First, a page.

Please see below Q & A regarding REO transactions published by California Assocation of Realtors Legal Department.
Q 1. What is an REO?
A An "REO" is a commonly-used acronym for "real estate owned" by banks. Instead of an individual person or persons owning the property as in a typical resale transaction, a bank owns the property instead. The bank typically acquires title to its REO properties through the foreclosure process. However, REO properties may also be acquired through other means, such as a deed-in-lieu of foreclosure, tax sale, or corporate housing.
Q 5. What are the general characteristics of an REO transaction?
A Providing the general characteristics of an REO transaction may be a disservice to REALTORSÂ® because there are always exceptions to the rule. However, providing a general understanding of REO transactions may help REALTORSÂ® manage their expectations. Some of the major distinguishing characteristics of an REO transaction are as follows:
Â· Lower Price: First and foremost, an REO property tends to sell for a lower price than other comparable properties, depending on local market conditions. That?s precisely what generates so much public interest in REO properties. Some experts, however, consider the discounts to be limited, especially given the possible distressed nature of REO properties (see Question 7).
Â· Bank Representatives: The seller in an REO transaction, the bank, acts through its employees and representatives. An REO lender may outsource the management and disposition of its REO properties to asset management companies (see Question 6). Unlike other sellers, the REO employees and representatives have not occupied the properties, and have no emotional attachment to the properties they are selling. The REO properties may be generally characterized as unwanted assets, although the banks want to demonstrate to their investors that they sold these assets for the highest prices possible. Indeed, because REO lenders and their asset management companies have a lot of inventory to sell, they possess certain leverage when negotiating listing and sales agreements.
Â· Timing: An REO transaction is generally more cumbersome and takes a longer time to process compared to other resale transactions, from negotiating an accepted offer to closing escrow. Whereas other resale sellers may be able to answer questions instantaneously, a question posed to an REO lender may have to go through the asset management company and several levels of approval at the bank. And they don?t work evenings or weekends.
Â· Transactional Features: An REO listing or sale has many transactional features that differ from other resales. For example, an REO lender may want to use its own forms, such as its own status reports or sales agreements (see Questions 40 and 43). An REO sale has its own set of disclosure requirements (see Question 30). An REO lender may offer attractive loan terms to help its buyers finance their purchase transactions.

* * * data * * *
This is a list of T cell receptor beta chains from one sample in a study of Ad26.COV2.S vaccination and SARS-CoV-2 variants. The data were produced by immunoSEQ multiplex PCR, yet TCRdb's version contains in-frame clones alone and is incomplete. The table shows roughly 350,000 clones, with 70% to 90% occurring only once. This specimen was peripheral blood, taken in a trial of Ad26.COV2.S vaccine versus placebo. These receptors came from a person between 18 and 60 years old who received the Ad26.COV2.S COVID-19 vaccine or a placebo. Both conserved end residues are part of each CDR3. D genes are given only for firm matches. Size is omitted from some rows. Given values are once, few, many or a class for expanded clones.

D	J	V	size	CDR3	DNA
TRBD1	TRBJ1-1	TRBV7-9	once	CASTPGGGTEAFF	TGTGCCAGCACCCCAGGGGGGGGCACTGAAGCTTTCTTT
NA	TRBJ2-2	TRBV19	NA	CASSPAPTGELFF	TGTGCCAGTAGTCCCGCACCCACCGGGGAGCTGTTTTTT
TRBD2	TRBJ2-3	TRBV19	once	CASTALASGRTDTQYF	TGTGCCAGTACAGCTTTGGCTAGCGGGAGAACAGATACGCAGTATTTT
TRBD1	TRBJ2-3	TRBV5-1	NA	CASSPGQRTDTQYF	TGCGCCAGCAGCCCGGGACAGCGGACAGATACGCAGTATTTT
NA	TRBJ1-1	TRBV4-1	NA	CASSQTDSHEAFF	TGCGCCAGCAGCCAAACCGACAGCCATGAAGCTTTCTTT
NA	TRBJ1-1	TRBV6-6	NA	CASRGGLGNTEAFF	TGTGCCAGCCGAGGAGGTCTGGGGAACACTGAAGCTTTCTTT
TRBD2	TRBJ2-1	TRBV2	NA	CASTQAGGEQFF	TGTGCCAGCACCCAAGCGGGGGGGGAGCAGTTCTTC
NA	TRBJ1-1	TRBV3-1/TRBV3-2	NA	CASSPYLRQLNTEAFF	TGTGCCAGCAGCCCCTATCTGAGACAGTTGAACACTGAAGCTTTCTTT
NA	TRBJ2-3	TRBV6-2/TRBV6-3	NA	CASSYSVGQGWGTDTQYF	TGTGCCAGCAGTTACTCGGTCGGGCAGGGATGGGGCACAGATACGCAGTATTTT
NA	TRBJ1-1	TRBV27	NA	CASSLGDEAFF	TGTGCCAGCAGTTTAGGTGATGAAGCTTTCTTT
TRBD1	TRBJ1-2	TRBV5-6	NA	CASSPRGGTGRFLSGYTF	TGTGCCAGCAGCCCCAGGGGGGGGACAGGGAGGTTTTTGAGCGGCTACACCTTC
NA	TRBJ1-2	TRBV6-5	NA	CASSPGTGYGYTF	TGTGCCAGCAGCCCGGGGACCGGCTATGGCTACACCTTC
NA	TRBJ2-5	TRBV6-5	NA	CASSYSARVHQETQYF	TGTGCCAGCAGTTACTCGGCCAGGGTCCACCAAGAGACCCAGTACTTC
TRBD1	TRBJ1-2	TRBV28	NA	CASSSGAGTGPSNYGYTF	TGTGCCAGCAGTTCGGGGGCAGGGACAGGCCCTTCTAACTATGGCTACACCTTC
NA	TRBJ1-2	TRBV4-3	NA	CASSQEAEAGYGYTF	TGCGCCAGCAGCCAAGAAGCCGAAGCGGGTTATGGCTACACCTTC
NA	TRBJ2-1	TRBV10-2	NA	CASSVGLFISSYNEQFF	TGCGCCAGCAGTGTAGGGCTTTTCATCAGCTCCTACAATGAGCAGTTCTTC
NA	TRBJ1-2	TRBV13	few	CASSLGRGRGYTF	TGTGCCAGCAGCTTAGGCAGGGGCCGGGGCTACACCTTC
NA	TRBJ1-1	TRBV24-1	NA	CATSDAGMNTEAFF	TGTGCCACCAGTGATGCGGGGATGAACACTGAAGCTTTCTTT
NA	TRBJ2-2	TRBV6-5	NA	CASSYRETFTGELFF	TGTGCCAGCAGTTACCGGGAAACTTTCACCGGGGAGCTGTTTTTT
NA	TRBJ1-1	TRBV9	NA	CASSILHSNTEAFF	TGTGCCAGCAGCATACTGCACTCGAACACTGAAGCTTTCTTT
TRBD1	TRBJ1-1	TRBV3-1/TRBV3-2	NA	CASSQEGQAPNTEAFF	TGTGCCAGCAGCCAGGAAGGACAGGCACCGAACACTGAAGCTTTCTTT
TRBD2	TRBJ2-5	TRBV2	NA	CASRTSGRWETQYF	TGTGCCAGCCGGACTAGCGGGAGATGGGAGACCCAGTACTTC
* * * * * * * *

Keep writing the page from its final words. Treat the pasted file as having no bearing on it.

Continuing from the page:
Q 7. Why are REO properties sometimes characterized as distressed properties?
A Some REO properties are no different than other properties for sale. However, REO properties may be distressed as a result of simple neglect, intentional vandalism, or both. As for neglect, before an REO lender even takes over a property, the previous homeowner was likely to be experiencing financial difficulties, and thus also likely to have foregone ordinary maintenance and repair of the property. As for intentional vandalism, when some homeowners lose their properties through foreclosure, they have been known to take their anger and frustration out on the property. They may strip a property of its fixtures, cabinets, appliances, and even copper plumbing, as well as damage the property by smashing out the walls, breaking window panes, pouring cement down the toilet, or flooding the property by leaving the faucets on.
Things may not improve when the bank takes over the property. An REO property may sit vacant for many months with the utilities shut off, which makes it susceptible to further neglect and vandalism. Even absent any neglect or vandalism, there is the possibility that a piece of property posed such serious issues for the previous homeowner (e.g., significant structural defects or neighborhood problems) that, coupled with market conditions, the previous homeowner purposely decided to get rid of the property through the foreclosure process.
You should consult with a local realtor to assist you of a REO transaction.